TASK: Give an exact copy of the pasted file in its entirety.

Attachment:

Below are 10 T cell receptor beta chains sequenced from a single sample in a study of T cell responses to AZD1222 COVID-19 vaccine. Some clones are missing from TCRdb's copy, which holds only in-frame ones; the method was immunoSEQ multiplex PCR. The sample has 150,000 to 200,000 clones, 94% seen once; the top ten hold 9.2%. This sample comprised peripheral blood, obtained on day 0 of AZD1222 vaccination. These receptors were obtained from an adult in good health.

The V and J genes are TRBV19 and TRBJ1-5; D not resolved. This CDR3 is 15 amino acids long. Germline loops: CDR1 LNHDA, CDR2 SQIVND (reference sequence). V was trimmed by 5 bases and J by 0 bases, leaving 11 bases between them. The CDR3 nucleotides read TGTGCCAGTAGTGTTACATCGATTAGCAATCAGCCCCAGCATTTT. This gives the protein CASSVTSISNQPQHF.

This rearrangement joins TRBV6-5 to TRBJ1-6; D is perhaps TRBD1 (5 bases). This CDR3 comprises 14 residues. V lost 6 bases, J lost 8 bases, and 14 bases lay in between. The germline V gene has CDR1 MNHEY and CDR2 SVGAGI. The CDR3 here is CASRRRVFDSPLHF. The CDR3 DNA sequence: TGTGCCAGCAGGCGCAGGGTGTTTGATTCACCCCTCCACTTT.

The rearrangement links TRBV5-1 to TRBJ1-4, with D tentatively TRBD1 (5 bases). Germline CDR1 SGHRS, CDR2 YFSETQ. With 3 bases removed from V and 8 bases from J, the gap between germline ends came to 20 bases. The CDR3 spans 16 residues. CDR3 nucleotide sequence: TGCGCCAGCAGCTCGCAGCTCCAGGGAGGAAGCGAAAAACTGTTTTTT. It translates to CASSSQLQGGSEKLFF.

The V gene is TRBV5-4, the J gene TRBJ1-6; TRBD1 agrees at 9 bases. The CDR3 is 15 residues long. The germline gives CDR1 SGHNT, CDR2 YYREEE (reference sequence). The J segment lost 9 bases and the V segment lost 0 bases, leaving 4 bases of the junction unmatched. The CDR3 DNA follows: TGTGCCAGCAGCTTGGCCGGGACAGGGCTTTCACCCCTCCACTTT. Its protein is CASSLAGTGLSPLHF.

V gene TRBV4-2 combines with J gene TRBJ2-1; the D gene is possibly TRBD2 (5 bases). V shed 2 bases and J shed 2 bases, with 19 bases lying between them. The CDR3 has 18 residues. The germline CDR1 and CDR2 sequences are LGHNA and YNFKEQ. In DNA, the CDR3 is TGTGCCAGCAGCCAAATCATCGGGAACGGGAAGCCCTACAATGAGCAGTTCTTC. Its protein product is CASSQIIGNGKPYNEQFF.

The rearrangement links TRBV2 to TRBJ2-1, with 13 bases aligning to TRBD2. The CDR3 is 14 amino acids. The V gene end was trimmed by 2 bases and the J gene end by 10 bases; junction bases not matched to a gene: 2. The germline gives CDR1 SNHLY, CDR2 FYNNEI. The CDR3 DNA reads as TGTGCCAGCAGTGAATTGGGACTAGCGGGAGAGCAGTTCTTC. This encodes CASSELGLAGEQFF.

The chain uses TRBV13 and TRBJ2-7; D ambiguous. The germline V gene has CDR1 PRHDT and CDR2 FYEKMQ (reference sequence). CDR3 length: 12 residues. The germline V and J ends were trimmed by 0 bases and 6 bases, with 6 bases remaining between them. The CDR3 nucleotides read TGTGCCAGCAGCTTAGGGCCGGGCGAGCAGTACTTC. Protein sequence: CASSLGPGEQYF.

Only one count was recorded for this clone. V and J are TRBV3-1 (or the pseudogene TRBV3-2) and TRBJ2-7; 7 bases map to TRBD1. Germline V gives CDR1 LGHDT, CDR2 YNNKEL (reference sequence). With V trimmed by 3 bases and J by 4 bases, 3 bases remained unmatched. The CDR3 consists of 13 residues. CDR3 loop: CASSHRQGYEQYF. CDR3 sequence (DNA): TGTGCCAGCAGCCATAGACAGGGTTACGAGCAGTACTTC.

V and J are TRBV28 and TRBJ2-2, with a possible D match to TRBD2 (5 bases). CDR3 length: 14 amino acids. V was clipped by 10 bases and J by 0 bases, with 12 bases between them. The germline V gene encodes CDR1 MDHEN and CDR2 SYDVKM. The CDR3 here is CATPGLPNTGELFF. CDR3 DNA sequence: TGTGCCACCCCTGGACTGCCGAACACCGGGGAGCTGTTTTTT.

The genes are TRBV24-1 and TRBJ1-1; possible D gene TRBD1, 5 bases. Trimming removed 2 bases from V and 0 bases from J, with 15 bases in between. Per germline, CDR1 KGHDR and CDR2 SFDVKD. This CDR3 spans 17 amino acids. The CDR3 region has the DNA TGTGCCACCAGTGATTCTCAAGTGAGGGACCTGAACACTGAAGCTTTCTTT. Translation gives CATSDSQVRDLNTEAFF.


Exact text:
Below are 10 T cell receptor beta chains sequenced from a single sample in a study of T cell responses to AZD1222 COVID-19 vaccine. Some clones are missing from TCRdb's copy, which holds only in-frame ones; the method was immunoSEQ multiplex PCR. The sample has 150,000 to 200,000 clones, 94% seen once; the top ten hold 9.2%. This sample comprised peripheral blood, obtained on day 0 of AZD1222 vaccination. These receptors were obtained from an adult in good health.

The V and J genes are TRBV19 and TRBJ1-5; D not resolved. This CDR3 is 15 amino acids long. Germline loops: CDR1 LNHDA, CDR2 SQIVND (reference sequence). V was trimmed by 5 bases and J by 0 bases, leaving 11 bases between them. The CDR3 nucleotides read TGTGCCAGTAGTGTTACATCGATTAGCAATCAGCCCCAGCATTTT. This gives the protein CASSVTSISNQPQHF.

This rearrangement joins TRBV6-5 to TRBJ1-6; D is perhaps TRBD1 (5 bases). This CDR3 comprises 14 residues. V lost 6 bases, J lost 8 bases, and 14 bases lay in between. The germline V gene has CDR1 MNHEY and CDR2 SVGAGI. The CDR3 here is CASRRRVFDSPLHF. The CDR3 DNA sequence: TGTGCCAGCAGGCGCAGGGTGTTTGATTCACCCCTCCACTTT.

The rearrangement links TRBV5-1 to TRBJ1-4, with D tentatively TRBD1 (5 bases). Germline CDR1 SGHRS, CDR2 YFSETQ. With 3 bases removed from V and 8 bases from J, the gap between germline ends came to 20 bases. The CDR3 spans 16 residues. CDR3 nucleotide sequence: TGCGCCAGCAGCTCGCAGCTCCAGGGAGGAAGCGAAAAACTGTTTTTT. It translates to CASSSQLQGGSEKLFF.

The V gene is TRBV5-4, the J gene TRBJ1-6; TRBD1 agrees at 9 bases. The CDR3 is 15 residues long. The germline gives CDR1 SGHNT, CDR2 YYREEE (reference sequence). The J segment lost 9 bases and the V segment lost 0 bases, leaving 4 bases of the junction unmatched. The CDR3 DNA follows: TGTGCCAGCAGCTTGGCCGGGACAGGGCTTTCACCCCTCCACTTT. Its protein is CASSLAGTGLSPLHF.

V gene TRBV4-2 combines with J gene TRBJ2-1; the D gene is possibly TRBD2 (5 bases). V shed 2 bases and J shed 2 bases, with 19 bases lying between them. The CDR3 has 18 residues. The germline CDR1 and CDR2 sequences are LGHNA and YNFKEQ. In DNA, the CDR3 is TGTGCCAGCAGCCAAATCATCGGGAACGGGAAGCCCTACAATGAGCAGTTCTTC. Its protein product is CASSQIIGNGKPYNEQFF.

The rearrangement links TRBV2 to TRBJ2-1, with 13 bases aligning to TRBD2. The CDR3 is 14 amino acids. The V gene end was trimmed by 2 bases and the J gene end by 10 bases; junction bases not matched to a gene: 2. The germline gives CDR1 SNHLY, CDR2 FYNNEI. The CDR3 DNA reads as TGTGCCAGCAGTGAATTGGGACTAGCGGGAGAGCAGTTCTTC. This encodes CASSELGLAGEQFF.

The chain uses TRBV13 and TRBJ2-7; D ambiguous. The germline V gene has CDR1 PRHDT and CDR2 FYEKMQ (reference sequence). CDR3 length: 12 residues. The germline V and J ends were trimmed by 0 bases and 6 bases, with 6 bases remaining between them. The CDR3 nucleotides read TGTGCCAGCAGCTTAGGGCCGGGCGAGCAGTACTTC. Protein sequence: CASSLGPGEQYF.

Only one count was recorded for this clone. V and J are TRBV3-1 (or the pseudogene TRBV3-2) and TRBJ2-7; 7 bases map to TRBD1. Germline V gives CDR1 LGHDT, CDR2 YNNKEL (reference sequence). With V trimmed by 3 bases and J by 4 bases, 3 bases remained unmatched. The CDR3 consists of 13 residues. CDR3 loop: CASSHRQGYEQYF. CDR3 sequence (DNA): TGTGCCAGCAGCCATAGACAGGGTTACGAGCAGTACTTC.

V and J are TRBV28 and TRBJ2-2, with a possible D match to TRBD2 (5 bases). CDR3 length: 14 amino acids. V was clipped by 10 bases and J by 0 bases, with 12 bases between them. The germline V gene encodes CDR1 MDHEN and CDR2 SYDVKM. The CDR3 here is CATPGLPNTGELFF. CDR3 DNA sequence: TGTGCCACCCCTGGACTGCCGAACACCGGGGAGCTGTTTTTT.

The genes are TRBV24-1 and TRBJ1-1; possible D gene TRBD1, 5 bases. Trimming removed 2 bases from V and 0 bases from J, with 15 bases in between. Per germline, CDR1 KGHDR and CDR2 SFDVKD. This CDR3 spans 17 amino acids. The CDR3 region has the DNA TGTGCCACCAGTGATTCTCAAGTGAGGGACCTGAACACTGAAGCTTTCTTT. Translation gives CATSDSQVRDLNTEAFF.